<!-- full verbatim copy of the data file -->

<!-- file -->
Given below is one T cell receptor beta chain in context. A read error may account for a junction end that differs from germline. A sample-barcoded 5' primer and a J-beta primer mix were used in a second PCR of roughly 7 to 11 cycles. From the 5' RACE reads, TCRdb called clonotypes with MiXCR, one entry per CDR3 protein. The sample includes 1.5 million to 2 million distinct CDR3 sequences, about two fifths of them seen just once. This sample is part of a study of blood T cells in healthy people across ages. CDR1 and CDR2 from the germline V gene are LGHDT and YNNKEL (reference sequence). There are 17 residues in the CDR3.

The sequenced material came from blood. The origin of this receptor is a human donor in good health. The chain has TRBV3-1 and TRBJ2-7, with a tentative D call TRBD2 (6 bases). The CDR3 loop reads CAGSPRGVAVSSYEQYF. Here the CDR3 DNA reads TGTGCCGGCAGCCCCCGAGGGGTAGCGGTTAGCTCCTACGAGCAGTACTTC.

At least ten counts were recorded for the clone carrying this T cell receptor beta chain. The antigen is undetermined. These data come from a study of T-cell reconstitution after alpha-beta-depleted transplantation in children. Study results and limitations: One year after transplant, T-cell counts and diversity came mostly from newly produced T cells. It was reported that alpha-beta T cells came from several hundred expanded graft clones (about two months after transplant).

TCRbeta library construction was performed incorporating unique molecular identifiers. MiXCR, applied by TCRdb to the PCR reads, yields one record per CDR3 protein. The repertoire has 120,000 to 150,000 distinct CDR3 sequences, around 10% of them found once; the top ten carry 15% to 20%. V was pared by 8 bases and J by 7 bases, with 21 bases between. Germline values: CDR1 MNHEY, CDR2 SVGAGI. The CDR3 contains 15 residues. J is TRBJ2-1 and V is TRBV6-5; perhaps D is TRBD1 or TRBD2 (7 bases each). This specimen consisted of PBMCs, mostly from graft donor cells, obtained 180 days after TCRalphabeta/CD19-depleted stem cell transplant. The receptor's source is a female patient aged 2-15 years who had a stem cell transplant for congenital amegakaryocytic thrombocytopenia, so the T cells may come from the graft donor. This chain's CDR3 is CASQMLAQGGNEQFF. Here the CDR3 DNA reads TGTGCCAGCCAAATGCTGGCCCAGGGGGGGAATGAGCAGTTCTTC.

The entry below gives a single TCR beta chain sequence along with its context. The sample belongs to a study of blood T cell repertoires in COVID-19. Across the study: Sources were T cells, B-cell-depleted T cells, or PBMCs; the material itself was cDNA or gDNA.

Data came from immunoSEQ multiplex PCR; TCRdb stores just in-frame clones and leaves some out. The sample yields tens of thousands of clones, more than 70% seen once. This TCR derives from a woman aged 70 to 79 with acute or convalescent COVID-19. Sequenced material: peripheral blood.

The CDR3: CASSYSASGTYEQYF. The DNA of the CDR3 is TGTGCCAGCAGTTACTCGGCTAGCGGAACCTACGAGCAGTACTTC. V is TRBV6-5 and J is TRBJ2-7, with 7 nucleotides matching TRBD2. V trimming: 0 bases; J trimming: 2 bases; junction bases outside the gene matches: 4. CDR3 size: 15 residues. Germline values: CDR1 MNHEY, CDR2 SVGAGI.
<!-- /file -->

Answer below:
Given below is one T cell receptor beta chain in context. A read error may account for a junction end that differs from germline. A sample-barcoded 5' primer and a J-beta primer mix were used in a second PCR of roughly 7 to 11 cycles. From the 5' RACE reads, TCRdb called clonotypes with MiXCR, one entry per CDR3 protein. The sample includes 1.5 million to 2 million distinct CDR3 sequences, about two fifths of them seen just once. This sample is part of a study of blood T cells in healthy people across ages. CDR1 and CDR2 from the germline V gene are LGHDT and YNNKEL (reference sequence). There are 17 residues in the CDR3.

The sequenced material came from blood. The origin of this receptor is a human donor in good health. The chain has TRBV3-1 and TRBJ2-7, with a tentative D call TRBD2 (6 bases). The CDR3 loop reads CAGSPRGVAVSSYEQYF. Here the CDR3 DNA reads TGTGCCGGCAGCCCCCGAGGGGTAGCGGTTAGCTCCTACGAGCAGTACTTC.

At least ten counts were recorded for the clone carrying this T cell receptor beta chain. The antigen is undetermined. These data come from a study of T-cell reconstitution after alpha-beta-depleted transplantation in children. Study results and limitations: One year after transplant, T-cell counts and diversity came mostly from newly produced T cells. It was reported that alpha-beta T cells came from several hundred expanded graft clones (about two months after transplant).

TCRbeta library construction was performed incorporating unique molecular identifiers. MiXCR, applied by TCRdb to the PCR reads, yields one record per CDR3 protein. The repertoire has 120,000 to 150,000 distinct CDR3 sequences, around 10% of them found once; the top ten carry 15% to 20%. V was pared by 8 bases and J by 7 bases, with 21 bases between. Germline values: CDR1 MNHEY, CDR2 SVGAGI. The CDR3 contains 15 residues. J is TRBJ2-1 and V is TRBV6-5; perhaps D is TRBD1 or TRBD2 (7 bases each). This specimen consisted of PBMCs, mostly from graft donor cells, obtained 180 days after TCRalphabeta/CD19-depleted stem cell transplant. The receptor's source is a female patient aged 2-15 years who had a stem cell transplant for congenital amegakaryocytic thrombocytopenia, so the T cells may come from the graft donor. This chain's CDR3 is CASQMLAQGGNEQFF. Here the CDR3 DNA reads TGTGCCAGCCAAATGCTGGCCCAGGGGGGGAATGAGCAGTTCTTC.

The entry below gives a single TCR beta chain sequence along with its context. The sample belongs to a study of blood T cell repertoires in COVID-19. Across the study: Sources were T cells, B-cell-depleted T cells, or PBMCs; the material itself was cDNA or gDNA.

Data came from immunoSEQ multiplex PCR; TCRdb stores just in-frame clones and leaves some out. The sample yields tens of thousands of clones, more than 70% seen once. This TCR derives from a woman aged 70 to 79 with acute or convalescent COVID-19. Sequenced material: peripheral blood.

The CDR3: CASSYSASGTYEQYF. The DNA of the CDR3 is TGTGCCAGCAGTTACTCGGCTAGCGGAACCTACGAGCAGTACTTC. V is TRBV6-5 and J is TRBJ2-7, with 7 nucleotides matching TRBD2. V trimming: 0 bases; J trimming: 2 bases; junction bases outside the gene matches: 4. CDR3 size: 15 residues. Germline values: CDR1 MNHEY, CDR2 SVGAGI.